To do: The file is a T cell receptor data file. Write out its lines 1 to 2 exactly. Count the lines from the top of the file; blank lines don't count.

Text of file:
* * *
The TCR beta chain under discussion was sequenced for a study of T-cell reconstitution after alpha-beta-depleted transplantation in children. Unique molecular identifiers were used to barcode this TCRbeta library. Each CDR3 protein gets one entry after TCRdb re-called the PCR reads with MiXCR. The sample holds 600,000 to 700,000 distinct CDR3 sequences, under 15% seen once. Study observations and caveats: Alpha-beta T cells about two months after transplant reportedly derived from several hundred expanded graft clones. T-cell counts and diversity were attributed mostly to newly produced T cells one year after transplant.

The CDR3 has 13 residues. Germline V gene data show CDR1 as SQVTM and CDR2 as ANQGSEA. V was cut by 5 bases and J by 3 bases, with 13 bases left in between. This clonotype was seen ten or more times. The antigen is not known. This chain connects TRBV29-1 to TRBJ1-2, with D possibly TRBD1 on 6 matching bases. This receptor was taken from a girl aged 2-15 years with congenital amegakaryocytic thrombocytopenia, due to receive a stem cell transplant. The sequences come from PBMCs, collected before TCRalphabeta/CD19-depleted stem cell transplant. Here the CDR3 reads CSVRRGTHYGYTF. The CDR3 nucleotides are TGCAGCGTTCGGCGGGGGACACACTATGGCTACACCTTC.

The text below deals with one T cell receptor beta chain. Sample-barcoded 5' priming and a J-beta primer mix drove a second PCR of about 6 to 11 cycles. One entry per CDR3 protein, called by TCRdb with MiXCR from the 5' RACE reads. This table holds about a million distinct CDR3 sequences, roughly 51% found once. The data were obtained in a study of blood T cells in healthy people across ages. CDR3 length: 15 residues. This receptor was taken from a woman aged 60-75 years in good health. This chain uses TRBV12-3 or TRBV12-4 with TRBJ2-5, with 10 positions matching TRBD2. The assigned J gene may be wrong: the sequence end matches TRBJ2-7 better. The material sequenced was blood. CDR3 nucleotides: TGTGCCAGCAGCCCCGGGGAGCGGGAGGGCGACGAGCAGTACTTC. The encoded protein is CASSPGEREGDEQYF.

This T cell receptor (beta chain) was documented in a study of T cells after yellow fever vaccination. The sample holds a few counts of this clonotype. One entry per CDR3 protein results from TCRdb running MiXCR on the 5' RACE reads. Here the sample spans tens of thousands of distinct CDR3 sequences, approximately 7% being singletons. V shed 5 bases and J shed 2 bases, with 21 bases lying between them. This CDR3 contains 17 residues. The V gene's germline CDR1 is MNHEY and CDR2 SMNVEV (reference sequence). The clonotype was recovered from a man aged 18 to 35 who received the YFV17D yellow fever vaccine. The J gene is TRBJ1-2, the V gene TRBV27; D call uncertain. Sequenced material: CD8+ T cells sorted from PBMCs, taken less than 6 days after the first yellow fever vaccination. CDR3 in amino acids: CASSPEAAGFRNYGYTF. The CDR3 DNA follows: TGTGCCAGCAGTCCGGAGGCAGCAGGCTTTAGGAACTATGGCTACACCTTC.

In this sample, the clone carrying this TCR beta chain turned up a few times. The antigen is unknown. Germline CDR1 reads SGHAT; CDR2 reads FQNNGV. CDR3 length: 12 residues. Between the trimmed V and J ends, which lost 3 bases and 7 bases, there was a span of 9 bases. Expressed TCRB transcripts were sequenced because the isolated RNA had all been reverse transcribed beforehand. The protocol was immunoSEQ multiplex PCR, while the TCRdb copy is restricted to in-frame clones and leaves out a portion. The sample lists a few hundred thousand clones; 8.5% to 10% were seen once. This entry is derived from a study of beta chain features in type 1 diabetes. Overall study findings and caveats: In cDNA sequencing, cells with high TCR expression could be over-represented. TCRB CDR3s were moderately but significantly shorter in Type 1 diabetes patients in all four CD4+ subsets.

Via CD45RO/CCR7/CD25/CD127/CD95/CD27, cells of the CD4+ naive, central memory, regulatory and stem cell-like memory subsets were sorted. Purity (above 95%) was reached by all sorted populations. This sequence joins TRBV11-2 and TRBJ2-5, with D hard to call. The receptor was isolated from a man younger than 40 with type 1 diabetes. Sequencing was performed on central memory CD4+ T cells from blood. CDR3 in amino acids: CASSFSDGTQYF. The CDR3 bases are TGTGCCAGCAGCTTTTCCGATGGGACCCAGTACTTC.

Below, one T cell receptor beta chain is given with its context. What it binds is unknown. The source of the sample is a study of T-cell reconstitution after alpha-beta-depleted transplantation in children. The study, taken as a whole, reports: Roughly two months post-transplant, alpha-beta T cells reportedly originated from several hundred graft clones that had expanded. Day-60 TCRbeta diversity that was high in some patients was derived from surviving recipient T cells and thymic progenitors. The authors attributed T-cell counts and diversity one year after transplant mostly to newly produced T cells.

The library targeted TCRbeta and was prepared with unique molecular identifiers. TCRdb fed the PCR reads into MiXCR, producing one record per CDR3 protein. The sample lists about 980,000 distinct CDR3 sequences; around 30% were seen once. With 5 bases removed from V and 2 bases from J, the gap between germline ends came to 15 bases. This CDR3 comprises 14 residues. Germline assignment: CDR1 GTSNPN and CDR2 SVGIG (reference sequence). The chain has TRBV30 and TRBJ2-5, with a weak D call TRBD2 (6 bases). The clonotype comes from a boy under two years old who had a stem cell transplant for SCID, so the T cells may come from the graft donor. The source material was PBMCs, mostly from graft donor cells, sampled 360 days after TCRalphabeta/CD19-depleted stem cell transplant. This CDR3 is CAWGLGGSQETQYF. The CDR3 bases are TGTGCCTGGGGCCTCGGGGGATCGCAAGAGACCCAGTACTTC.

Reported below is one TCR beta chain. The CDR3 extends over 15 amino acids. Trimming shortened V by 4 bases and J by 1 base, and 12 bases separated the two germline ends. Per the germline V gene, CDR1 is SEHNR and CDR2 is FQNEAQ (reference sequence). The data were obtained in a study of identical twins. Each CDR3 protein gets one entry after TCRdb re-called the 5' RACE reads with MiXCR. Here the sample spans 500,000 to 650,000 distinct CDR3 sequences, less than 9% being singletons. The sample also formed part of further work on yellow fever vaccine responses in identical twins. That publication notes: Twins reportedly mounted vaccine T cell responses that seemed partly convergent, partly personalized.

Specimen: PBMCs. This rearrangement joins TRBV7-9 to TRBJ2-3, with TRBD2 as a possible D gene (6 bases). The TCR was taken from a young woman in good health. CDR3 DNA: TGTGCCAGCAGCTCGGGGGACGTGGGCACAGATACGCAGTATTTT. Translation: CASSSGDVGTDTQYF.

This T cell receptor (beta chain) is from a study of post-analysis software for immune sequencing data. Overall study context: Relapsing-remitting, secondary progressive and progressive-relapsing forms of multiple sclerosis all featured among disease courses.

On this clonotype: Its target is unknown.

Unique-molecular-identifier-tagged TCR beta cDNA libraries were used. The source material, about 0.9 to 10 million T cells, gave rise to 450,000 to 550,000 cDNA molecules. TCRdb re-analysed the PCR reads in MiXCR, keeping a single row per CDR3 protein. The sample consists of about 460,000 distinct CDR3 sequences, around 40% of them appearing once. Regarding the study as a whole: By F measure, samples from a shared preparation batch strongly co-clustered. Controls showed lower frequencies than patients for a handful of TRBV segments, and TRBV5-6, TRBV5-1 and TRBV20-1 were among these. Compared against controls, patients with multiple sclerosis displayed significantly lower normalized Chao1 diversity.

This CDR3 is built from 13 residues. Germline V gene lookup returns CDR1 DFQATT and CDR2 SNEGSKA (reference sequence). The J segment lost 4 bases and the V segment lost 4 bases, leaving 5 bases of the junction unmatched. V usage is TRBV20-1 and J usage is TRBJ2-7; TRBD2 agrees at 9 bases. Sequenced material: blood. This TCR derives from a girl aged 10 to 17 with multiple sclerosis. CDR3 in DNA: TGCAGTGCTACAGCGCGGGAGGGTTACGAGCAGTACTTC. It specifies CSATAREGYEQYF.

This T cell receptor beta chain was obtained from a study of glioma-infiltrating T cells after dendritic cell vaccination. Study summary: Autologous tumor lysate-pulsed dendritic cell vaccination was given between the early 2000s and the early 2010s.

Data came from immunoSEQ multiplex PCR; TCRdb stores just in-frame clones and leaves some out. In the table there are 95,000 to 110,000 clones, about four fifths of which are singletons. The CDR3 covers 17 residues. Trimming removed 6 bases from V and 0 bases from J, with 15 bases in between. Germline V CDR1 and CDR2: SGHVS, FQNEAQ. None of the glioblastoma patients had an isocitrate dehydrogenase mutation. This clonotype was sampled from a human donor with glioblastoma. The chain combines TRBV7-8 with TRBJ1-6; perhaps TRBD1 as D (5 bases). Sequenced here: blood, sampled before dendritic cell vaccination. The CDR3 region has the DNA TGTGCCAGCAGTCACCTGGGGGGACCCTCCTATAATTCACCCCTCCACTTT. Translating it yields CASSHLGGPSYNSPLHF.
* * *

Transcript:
The TCR beta chain under discussion was sequenced for a study of T-cell reconstitution after alpha-beta-depleted transplantation in children. Unique molecular identifiers were used to barcode this TCRbeta library. Each CDR3 protein gets one entry after TCRdb re-called the PCR reads with MiXCR. The sample holds 600,000 to 700,000 distinct CDR3 sequences, under 15% seen once. Study observations and caveats: Alpha-beta T cells about two months after transplant reportedly derived from several hundred expanded graft clones. T-cell counts and diversity were attributed mostly to newly produced T cells one year after transplant.

The CDR3 has 13 residues. Germline V gene data show CDR1 as SQVTM and CDR2 as ANQGSEA. V was cut by 5 bases and J by 3 bases, with 13 bases left in between. This clonotype was seen ten or more times. The antigen is not known. This chain connects TRBV29-1 to TRBJ1-2, with D possibly TRBD1 on 6 matching bases. This receptor was taken from a girl aged 2-15 years with congenital amegakaryocytic thrombocytopenia, due to receive a stem cell transplant. The sequences come from PBMCs, collected before TCRalphabeta/CD19-depleted stem cell transplant. Here the CDR3 reads CSVRRGTHYGYTF. The CDR3 nucleotides are TGCAGCGTTCGGCGGGGGACACACTATGGCTACACCTTC.